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NEW YORK: Hurricane Sandy slowed or shut a half-dozen US nuclear power plants, while the nation’s oldest facility declared a rare “alert” after the record storm surge pushed flood waters high enough to endanger a key cooling system.
Exelon Corp’s 43-year-old Oyster Creek plant in New Jersey remains on “alert” status, the US Nuclear Regulatory Commission (NRC) said early yesterday. It is only the third time this year that the second-lowest of four emergency action levels was triggered.
“Oyster Creek is still in an alert but may be getting out of it as long as water levels continue to drop,” NRC spokesman Neil Sheehan said.
The alert came after water levels at the plant rose more than two metres above normal, potentially affecting the “water intake structure” that pumps cooling water through the plant.
Those pumps are not essential to keep the reactor cool since the plant has been shut for planned refuelling since October 22. Exelon however was concerned that if the water rose over 7 feet it could submerge the service water pump motor that is used to cool the water in the spent fuel pool, potentially forcing it to use emergency water supplies from the in-house fire suppression system to keep the rods from overheating.
Exelon also moved a portable pump to the intake structure as a precaution in case it was needed to pump cooling water.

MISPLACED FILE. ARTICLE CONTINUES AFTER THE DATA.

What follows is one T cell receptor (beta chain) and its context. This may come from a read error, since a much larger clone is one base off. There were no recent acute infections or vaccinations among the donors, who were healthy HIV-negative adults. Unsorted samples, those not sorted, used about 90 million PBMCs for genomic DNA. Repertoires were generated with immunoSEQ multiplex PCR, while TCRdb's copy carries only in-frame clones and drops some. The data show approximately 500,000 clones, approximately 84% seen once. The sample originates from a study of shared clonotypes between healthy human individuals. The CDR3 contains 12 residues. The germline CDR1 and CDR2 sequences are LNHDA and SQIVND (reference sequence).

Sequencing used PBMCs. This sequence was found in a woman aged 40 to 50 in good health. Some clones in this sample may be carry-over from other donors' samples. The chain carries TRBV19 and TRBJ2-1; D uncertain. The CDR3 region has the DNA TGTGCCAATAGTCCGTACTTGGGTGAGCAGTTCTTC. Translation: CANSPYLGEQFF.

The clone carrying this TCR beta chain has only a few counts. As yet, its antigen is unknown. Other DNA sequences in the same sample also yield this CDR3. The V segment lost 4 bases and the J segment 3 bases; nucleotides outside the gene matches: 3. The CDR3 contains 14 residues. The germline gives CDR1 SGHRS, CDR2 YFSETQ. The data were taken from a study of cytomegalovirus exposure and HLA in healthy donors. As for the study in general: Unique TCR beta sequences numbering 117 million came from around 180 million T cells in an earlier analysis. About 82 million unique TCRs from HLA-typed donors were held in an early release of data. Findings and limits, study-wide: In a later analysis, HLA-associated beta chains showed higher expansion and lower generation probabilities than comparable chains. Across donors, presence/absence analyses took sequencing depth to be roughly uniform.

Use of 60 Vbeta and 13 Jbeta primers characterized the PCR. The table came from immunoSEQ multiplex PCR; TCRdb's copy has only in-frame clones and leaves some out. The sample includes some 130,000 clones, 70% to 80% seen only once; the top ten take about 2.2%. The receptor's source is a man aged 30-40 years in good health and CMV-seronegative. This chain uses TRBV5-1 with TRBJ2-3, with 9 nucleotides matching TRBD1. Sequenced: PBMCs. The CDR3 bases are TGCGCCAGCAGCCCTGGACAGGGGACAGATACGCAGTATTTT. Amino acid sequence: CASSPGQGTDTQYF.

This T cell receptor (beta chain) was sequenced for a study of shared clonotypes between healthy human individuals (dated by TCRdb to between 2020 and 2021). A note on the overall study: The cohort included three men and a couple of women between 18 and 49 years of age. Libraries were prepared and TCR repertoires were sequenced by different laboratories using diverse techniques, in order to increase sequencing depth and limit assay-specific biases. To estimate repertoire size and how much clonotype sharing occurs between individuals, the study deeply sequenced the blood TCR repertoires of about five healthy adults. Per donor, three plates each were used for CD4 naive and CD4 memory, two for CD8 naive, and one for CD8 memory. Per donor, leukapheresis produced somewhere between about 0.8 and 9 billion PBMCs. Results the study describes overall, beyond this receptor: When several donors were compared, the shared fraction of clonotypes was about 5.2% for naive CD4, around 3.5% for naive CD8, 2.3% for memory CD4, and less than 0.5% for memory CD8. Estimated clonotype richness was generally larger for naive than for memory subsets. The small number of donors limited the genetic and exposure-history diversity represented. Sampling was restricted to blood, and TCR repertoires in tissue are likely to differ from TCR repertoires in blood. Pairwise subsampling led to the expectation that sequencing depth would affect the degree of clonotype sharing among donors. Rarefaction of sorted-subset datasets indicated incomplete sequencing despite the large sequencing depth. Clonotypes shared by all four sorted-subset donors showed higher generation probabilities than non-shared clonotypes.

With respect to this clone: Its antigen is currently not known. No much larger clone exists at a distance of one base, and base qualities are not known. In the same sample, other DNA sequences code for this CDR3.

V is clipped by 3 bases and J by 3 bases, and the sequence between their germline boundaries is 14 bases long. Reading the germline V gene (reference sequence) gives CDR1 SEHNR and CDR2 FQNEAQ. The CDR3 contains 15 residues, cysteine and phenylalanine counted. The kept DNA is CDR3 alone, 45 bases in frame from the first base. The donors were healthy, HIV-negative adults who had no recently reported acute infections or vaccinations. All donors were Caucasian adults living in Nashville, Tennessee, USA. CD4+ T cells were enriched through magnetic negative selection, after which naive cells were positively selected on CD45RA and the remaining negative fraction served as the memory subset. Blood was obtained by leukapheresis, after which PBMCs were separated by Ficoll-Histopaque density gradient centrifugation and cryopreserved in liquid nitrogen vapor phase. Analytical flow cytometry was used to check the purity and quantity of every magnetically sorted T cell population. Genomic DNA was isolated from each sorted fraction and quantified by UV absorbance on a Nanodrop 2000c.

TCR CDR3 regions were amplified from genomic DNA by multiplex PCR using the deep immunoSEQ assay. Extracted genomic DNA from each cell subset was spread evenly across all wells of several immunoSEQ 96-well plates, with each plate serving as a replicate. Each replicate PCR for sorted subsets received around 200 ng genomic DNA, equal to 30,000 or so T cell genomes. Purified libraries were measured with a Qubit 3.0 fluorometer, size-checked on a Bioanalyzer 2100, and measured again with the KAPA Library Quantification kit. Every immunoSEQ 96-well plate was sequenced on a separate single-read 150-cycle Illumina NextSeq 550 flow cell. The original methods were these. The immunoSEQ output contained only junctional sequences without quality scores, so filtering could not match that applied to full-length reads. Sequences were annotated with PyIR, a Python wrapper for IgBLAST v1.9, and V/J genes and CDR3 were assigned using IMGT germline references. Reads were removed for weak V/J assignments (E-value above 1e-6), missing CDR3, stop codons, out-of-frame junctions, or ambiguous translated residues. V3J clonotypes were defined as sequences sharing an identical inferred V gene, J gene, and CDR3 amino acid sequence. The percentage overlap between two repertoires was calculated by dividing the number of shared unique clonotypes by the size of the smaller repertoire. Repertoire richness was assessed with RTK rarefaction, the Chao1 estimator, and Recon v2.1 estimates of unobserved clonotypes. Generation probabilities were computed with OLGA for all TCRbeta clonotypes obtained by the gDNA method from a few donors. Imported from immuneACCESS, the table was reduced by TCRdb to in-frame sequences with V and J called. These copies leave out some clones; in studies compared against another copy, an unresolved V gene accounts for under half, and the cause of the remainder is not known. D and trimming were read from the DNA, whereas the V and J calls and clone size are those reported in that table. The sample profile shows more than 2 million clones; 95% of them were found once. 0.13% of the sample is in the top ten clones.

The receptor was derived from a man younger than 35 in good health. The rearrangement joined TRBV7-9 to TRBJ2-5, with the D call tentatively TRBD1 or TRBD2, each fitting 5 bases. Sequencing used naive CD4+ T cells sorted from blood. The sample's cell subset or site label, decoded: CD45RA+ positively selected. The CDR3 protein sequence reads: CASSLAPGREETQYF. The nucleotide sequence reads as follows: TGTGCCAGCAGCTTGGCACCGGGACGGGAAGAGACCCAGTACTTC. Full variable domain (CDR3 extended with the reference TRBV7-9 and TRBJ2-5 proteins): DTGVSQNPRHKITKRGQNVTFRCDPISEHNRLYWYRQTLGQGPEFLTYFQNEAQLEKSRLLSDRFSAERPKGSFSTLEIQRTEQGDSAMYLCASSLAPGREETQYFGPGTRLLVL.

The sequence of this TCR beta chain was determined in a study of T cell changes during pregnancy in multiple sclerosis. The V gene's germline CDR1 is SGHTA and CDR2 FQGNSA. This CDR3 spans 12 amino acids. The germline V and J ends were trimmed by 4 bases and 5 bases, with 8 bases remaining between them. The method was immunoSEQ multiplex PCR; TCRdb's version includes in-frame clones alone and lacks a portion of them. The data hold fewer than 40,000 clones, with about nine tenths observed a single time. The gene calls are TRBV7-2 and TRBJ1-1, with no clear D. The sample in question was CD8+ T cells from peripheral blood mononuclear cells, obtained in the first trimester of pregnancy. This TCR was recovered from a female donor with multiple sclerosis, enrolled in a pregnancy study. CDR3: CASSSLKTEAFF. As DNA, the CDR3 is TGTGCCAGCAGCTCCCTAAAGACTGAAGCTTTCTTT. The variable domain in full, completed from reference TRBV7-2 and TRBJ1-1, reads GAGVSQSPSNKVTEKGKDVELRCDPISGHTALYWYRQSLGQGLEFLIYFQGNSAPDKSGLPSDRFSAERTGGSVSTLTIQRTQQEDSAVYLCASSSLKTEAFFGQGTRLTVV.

The water levels reached a peak of 7.4 feet — apparently above the threshold — but the pump motors did not flood, Sheehan said. As of 11am EDT yesterday the water level was down to 5.8 feet, with the next high tide at 11.45am.
“They need the water level to stay below 6 feet for a while to exit the alert,” Sheehan said, noting when the water level falls below 4.5 feet, the plant could exit the unusual event. An unusual event is the lowest of the NRC’s emergency action levels.
Exelon said in a statement that there was no danger to equipment and no threat to public health or safety.
“Right now there’s no imminent threat of releases. There’s no protective actions around the plant,” Federal Emergency Management Agency Administrator Craig Fugate said on the Today Show.
“Some of these reporting requirements are due though to the severity of the storms. That they have to make these notifications based upon conditions, that does not mean that they are in an imminent threat at the plant,” Fugate said.
The incident at Oyster Creek, which is about 95km east of Philadelphia on the New Jersey Coast, came as Sandy made landfall as the largest Atlantic storm ever, bringing up to 90 miles per hour winds and 13-foot storm surges in the biggest test of the industry’s emergency preparedness since the Fukushima.